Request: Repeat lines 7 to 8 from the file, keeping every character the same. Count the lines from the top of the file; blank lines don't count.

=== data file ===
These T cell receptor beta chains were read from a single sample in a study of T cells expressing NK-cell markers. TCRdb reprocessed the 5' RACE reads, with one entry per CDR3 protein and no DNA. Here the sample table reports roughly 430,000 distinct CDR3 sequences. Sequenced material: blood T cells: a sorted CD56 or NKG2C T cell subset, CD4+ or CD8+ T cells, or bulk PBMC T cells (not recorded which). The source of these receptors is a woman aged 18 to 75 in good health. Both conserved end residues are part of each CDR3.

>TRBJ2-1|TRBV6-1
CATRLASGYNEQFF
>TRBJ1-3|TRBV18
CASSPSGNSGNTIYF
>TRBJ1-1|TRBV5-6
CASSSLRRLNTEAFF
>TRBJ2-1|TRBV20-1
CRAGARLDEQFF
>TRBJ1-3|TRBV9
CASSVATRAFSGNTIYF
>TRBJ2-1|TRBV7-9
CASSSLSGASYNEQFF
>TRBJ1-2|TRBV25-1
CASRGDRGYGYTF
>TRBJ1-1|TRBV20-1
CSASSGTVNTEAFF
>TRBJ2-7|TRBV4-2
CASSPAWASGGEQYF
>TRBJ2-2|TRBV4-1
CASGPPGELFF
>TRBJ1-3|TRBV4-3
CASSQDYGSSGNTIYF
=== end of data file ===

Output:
CASSSLRRLNTEAFF
>TRBJ2-1|TRBV20-1